There will be a change that comes from the fact that people participate in the construction of the political story around them. That in my view will be the most important political event in the last 100 years.

Larry said all this in late 2003, when Howard Dean had emerged as the leading Democratic candidate for president, thanks in large measure to help from the kind of geeks Larry had accused of doing nothing.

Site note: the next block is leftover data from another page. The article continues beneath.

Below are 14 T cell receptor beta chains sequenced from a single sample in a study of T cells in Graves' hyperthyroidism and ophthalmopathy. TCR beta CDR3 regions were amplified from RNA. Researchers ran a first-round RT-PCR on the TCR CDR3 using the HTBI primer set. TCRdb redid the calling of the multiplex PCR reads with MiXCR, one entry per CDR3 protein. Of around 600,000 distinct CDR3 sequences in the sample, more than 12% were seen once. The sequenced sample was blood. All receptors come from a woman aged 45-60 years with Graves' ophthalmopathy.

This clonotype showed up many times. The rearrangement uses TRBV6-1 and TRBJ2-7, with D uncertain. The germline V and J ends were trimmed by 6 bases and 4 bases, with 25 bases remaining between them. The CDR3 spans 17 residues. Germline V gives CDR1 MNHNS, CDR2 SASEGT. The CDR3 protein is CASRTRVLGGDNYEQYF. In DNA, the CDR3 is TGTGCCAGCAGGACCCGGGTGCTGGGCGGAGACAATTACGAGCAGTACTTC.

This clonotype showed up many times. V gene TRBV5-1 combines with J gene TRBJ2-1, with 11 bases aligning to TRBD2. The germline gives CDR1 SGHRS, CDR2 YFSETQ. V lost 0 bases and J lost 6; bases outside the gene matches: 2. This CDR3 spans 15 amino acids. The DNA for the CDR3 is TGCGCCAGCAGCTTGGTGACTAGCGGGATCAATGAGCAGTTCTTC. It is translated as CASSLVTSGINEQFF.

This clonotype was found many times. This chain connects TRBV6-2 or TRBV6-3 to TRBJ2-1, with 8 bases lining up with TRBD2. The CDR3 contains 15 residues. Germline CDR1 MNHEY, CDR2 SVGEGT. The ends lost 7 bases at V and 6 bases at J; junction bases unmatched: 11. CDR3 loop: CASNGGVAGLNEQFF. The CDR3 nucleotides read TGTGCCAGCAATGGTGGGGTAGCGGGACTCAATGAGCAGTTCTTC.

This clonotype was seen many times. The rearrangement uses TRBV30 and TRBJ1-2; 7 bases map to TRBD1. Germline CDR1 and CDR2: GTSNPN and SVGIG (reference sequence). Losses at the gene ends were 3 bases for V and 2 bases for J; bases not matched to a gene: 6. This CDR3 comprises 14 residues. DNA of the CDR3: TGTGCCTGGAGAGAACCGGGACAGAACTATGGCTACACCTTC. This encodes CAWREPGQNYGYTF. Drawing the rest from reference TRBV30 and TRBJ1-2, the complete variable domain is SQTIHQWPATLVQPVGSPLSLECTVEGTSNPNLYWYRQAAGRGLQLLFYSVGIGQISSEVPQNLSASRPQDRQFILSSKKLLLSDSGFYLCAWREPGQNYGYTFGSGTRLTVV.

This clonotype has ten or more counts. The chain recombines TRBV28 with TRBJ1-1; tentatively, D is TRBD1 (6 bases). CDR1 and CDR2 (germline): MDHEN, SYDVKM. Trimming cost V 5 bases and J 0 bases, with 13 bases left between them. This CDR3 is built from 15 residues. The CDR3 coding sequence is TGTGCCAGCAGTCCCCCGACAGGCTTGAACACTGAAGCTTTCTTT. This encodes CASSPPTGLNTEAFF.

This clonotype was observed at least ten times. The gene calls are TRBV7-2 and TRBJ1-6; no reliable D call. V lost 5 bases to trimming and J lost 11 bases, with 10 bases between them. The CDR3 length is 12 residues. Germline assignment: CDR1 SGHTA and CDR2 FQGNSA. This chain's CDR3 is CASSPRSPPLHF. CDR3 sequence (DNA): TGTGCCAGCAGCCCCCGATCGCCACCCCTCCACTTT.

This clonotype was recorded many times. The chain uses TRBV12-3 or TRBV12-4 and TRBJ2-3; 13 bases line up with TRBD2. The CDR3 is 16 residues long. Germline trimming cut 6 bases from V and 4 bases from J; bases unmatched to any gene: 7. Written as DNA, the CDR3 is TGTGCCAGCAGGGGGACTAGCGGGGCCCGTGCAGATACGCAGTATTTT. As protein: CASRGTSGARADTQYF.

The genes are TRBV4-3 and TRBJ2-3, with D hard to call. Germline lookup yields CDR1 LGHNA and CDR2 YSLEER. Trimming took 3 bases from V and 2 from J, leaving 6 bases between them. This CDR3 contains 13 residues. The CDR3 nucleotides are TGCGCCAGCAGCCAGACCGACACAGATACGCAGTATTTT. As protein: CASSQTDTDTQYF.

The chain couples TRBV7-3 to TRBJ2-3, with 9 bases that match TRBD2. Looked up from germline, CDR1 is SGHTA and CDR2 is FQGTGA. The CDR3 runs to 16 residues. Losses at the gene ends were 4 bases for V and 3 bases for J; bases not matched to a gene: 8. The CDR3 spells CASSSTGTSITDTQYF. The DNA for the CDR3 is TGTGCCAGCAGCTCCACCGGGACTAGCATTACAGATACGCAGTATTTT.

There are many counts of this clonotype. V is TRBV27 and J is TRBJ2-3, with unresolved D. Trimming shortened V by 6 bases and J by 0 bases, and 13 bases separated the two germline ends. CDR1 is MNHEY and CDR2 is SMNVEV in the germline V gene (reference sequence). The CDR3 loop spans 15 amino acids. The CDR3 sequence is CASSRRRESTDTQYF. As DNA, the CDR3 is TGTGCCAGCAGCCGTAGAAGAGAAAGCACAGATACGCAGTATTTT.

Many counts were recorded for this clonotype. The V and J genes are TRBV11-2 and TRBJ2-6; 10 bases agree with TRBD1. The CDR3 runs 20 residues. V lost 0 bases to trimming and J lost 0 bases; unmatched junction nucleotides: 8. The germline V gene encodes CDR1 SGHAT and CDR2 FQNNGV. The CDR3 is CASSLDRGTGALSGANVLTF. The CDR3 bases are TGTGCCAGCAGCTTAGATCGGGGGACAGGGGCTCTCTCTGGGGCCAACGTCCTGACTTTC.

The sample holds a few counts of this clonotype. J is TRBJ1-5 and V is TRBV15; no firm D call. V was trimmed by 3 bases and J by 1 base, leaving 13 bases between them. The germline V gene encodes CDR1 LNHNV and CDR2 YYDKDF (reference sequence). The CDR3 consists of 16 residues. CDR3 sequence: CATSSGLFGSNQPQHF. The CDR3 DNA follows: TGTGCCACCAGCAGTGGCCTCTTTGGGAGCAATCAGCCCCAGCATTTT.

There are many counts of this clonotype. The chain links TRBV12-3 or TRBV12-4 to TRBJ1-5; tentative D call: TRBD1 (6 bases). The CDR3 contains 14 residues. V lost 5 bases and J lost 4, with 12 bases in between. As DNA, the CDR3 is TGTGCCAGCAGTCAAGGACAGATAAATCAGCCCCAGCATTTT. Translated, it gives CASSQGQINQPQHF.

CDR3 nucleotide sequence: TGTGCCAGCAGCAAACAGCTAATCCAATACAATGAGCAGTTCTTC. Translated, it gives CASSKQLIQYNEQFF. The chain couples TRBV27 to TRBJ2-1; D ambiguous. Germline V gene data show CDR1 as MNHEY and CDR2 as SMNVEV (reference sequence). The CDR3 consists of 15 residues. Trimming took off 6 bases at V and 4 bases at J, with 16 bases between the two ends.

Eight months ago the name Dean belonged to a candidate who had no shot in hell of being elected President. Now we're at a point ...where Al Gore, the quintessential establishment candidate, has come out and endorsed Dean. Why? Because Dean has invigorated a grass roots movement. Now how did he do that? ... (Through) ideas that got ramified through structures like the blog, where people talked about and organized around a set of passions and ideas, and raised money around them. That's an extraordinary change... Nobody knows who Dean the candidate will be three months from now.... The point is, a year ago nobody would have predicted this was possible. Nobody would have imagined that an organization could be built from the grass roots up. And every single major Democratic leader was betting on exactly the opposite, as the future. And we've proven that they were wrong. Whether we were right about this candidate or the next candidate is not important. They were wrong about what makes the future possible. And that's exciting. I'm a pessimist by profession. That's my brand, is pessimism.